FacadeBy: Lexy Timms
Billionaire in Disguise Series, Volume 1
THE DAY WAS SO UNASSUMING. The sun was shining, and the windows of the house were opened. The rays of sun drenching my furniture in its wondrous glow, illuminating the dark corners of my home. Birds chirped, filling the silence of the compound I called home. I looked out along the rolling hills that made up my backyard, grinning as I stretched.
One of the wonderful things about being a billionaire was that I got to set my own schedule. Bringing a company to the top meant my days were mine, and work hours were set when I was available. If I wanted to sleep in, one well-timed email blasted out to all my colleagues meant a late start for me. If I wanted to move a meeting, one well-placed email to my personal assistant, Emma, moved any meeting or phone call to any other time I could take it. With money, came success, and with success, came freedom.
Unfortunately, success also bred enemies, silent enemies who lurked in the shadows threatening to destroy all I’d created.
Even though I was stretching my body in my own home, it wasn’t because I had switched a meeting. It wasn’t because I had pushed a phone call or wanted a late start. It wasn’t even because I’d jet lag from a business trip.
It was because someone wanted me dead.
And that, I took very seriously.
The death threats started in the mailroom. In my company. The one I’d built. At first, I thought they were cute. “Step down or else” messages. The words were spelled in cutout letters from magazines, and I had a grand time trying to figure out what newspapers and magazines they had come from. Cosmopolitan. The New York Times. The Miami Herald. Golf Weekly. It was kind of fun for me, trying to pinpoint all the magazines this asshole might have pulled out of dumpsters to try and wreak havoc on my life. I figured a teenage kid was trying to get popular on social media.
Or something like that.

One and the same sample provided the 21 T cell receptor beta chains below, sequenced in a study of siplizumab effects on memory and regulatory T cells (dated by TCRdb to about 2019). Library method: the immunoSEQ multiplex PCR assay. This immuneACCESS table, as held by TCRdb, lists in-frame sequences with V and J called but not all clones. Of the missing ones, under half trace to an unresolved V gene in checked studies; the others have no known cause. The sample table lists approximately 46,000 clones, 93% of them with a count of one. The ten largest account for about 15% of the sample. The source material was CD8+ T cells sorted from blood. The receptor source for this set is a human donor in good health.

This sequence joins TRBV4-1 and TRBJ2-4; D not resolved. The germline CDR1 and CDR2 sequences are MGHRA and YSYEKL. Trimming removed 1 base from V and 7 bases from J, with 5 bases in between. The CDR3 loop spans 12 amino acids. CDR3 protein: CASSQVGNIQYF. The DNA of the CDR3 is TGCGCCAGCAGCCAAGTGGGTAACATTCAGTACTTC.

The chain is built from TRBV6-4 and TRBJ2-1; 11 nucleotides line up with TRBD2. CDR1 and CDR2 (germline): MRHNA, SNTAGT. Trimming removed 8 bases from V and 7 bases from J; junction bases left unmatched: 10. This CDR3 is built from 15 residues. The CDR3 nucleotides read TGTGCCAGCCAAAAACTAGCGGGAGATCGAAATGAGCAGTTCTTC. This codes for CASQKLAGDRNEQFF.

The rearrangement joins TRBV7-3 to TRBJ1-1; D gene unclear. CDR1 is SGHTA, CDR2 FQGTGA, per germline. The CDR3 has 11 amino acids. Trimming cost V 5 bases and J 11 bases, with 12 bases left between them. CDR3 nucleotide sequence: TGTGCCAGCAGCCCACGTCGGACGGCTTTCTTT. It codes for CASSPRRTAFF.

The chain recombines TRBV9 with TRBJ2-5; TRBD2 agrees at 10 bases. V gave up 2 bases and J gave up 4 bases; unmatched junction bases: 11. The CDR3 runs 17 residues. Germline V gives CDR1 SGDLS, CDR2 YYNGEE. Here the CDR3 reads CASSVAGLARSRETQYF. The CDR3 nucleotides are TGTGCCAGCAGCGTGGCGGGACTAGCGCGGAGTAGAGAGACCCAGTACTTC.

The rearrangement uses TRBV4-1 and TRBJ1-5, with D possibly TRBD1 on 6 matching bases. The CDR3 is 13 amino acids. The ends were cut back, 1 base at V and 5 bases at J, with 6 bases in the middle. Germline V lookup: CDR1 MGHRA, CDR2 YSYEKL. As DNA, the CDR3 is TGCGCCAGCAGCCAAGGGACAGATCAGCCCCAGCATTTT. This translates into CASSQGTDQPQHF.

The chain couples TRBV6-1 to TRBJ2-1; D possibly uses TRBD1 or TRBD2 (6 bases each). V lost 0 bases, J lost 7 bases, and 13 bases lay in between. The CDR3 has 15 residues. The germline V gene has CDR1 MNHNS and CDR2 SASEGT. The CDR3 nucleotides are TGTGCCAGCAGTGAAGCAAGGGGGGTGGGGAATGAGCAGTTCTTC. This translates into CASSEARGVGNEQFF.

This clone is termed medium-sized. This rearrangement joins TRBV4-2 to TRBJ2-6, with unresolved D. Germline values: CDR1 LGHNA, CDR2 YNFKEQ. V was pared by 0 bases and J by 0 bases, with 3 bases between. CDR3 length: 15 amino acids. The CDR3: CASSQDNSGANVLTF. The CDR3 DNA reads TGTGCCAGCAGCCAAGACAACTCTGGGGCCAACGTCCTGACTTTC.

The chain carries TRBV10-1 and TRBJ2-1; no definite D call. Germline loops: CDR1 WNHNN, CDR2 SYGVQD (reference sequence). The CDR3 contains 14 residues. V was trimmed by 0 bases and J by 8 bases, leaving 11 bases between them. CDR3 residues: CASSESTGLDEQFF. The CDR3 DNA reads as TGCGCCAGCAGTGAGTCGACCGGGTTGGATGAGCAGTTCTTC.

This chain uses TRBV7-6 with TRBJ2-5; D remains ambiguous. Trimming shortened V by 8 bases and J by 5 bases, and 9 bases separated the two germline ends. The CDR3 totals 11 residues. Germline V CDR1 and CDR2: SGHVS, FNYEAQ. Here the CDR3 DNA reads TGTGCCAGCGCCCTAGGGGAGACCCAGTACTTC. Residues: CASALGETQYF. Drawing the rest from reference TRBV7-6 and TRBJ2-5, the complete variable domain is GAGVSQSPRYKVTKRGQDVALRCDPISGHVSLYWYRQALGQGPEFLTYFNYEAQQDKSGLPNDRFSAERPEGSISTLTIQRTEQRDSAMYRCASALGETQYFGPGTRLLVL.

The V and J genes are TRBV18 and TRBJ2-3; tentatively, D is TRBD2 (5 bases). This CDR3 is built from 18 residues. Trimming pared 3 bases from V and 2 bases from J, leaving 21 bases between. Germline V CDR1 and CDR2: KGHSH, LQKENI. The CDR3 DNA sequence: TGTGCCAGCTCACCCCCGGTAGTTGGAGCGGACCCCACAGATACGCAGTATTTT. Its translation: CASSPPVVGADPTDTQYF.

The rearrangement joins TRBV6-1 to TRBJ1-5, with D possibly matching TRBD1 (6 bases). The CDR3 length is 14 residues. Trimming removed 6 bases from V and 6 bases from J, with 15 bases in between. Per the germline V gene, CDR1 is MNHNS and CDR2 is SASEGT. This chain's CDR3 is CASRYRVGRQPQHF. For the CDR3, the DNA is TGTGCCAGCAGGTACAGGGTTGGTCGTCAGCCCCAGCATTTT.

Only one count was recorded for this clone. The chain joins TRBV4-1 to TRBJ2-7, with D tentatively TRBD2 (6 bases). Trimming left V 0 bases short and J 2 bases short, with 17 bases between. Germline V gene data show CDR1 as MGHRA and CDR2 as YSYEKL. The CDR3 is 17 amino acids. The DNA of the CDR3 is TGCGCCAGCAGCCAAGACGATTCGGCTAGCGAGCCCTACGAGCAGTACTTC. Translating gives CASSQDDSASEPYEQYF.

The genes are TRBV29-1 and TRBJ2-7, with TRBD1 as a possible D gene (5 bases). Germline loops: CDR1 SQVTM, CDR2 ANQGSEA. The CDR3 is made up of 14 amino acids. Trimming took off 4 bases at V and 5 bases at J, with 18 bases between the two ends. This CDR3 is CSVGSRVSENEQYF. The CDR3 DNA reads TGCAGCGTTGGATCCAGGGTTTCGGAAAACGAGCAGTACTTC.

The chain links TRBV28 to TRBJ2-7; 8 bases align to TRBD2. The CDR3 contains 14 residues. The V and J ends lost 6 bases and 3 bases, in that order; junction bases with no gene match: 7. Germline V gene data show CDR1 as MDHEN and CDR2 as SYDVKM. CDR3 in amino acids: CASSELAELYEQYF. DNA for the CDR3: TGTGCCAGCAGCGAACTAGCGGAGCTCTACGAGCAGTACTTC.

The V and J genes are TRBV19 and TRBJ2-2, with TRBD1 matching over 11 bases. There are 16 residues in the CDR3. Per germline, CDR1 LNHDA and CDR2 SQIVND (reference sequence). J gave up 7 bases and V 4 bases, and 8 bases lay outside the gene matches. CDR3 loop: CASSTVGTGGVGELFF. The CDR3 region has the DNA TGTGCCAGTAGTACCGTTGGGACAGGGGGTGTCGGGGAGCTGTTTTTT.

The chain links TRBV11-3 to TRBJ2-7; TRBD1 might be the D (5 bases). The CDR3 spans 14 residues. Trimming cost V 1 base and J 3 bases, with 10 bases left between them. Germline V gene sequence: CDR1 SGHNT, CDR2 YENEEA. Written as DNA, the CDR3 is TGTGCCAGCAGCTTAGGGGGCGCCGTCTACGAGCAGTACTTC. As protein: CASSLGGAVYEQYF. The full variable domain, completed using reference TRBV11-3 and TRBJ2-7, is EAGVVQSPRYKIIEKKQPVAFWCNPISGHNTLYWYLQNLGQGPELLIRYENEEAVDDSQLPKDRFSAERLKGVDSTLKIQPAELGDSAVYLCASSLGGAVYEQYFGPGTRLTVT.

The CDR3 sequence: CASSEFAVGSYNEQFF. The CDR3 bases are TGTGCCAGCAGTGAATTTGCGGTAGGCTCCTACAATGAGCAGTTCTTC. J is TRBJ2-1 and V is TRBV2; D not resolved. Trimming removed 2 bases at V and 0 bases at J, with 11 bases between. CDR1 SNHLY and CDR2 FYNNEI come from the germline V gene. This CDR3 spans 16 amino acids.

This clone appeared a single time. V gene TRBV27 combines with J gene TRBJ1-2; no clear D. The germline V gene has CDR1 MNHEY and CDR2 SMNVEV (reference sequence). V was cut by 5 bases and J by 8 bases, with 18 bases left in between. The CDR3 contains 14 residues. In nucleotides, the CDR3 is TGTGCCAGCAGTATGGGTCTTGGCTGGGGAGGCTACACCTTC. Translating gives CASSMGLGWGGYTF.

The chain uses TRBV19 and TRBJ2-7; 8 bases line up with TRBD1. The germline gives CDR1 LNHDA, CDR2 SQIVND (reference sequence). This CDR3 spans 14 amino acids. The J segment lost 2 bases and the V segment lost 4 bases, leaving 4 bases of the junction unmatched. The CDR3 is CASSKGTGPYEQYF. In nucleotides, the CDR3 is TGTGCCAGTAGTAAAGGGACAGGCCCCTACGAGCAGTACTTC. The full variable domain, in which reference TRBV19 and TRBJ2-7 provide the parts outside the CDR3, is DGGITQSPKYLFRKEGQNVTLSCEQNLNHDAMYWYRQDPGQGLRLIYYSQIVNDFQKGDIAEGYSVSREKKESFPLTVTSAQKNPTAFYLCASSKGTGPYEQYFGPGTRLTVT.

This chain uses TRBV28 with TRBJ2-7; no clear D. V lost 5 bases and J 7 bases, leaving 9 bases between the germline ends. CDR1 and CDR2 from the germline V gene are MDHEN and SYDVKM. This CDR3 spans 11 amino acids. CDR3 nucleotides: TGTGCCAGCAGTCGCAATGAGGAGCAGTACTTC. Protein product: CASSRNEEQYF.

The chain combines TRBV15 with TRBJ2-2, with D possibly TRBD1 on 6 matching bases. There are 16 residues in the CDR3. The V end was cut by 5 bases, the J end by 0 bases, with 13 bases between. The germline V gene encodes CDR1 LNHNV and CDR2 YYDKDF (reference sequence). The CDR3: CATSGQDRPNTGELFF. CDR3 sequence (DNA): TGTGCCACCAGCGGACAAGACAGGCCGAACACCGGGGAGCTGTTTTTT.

Then, the letters became personal.
Soon, the cutout letters were exchanged for typed letters. Then, the typing got exchanged for handwriting. They became intimate, documenting moments in my day that should have otherwise been private affairs, pictures of me walking on the street with women on my arm, wining and dining them before bringing them back to my home for a night of passion they would never forget.
I was being stalked by someone who wanted me killed.
Groaning, I raked my hands through my hair. Thinking about it all dimmed the beauty of the property I called my home. Even with all the security measures I had taken, I still didn’t feel safe. Even with the electronic gate and the security system that ran throughout the house and the well-placed cameras on my property, there was still something lurking. Something was in the shadows I could feel but not see. I didn’t enjoy not knowing all the pieces in play. Having all the information at my disposal helped me to be the best businessman I could be.
And right now, I was working with only half the intel.
I shuffled to the bathroom and cleaned myself up. Today was going to be a day of working from home. I had a to do a video conference call with the stockholders of the company, and there were also two very important phone calls I’d already rescheduled twice. Work didn’t stop because I wasn’t in the office building. I took the time to shave my face and wash myself down in the shower. I went through the ritual of putting on my suit as if I was going to work. Feeling my best meant looking my best, even if I wasn’t leaving the confines of my property today.
A knock at my door halted me in my tracks.
I raced down the stairs, my heels clicking on the marble staircase as I made my way to the front door. I stood behind it, listening for anyone who could be standing behind it and waiting for me to open. I peeked through the windows and saw no one standing there, but I did see something lying on my welcome mat.
A pearly white envelope.
Feeling my heart leap in my chest, I ripped open my door. I picked the letter up and looked around, trying to spot anyone running away from my property. The mail wasn’t supposed to run for another hour, and the mailman always called at the gate for me to let him in. There was no way in hell he would’ve come early, and there was no way for him to get through that gate without my letting him in first.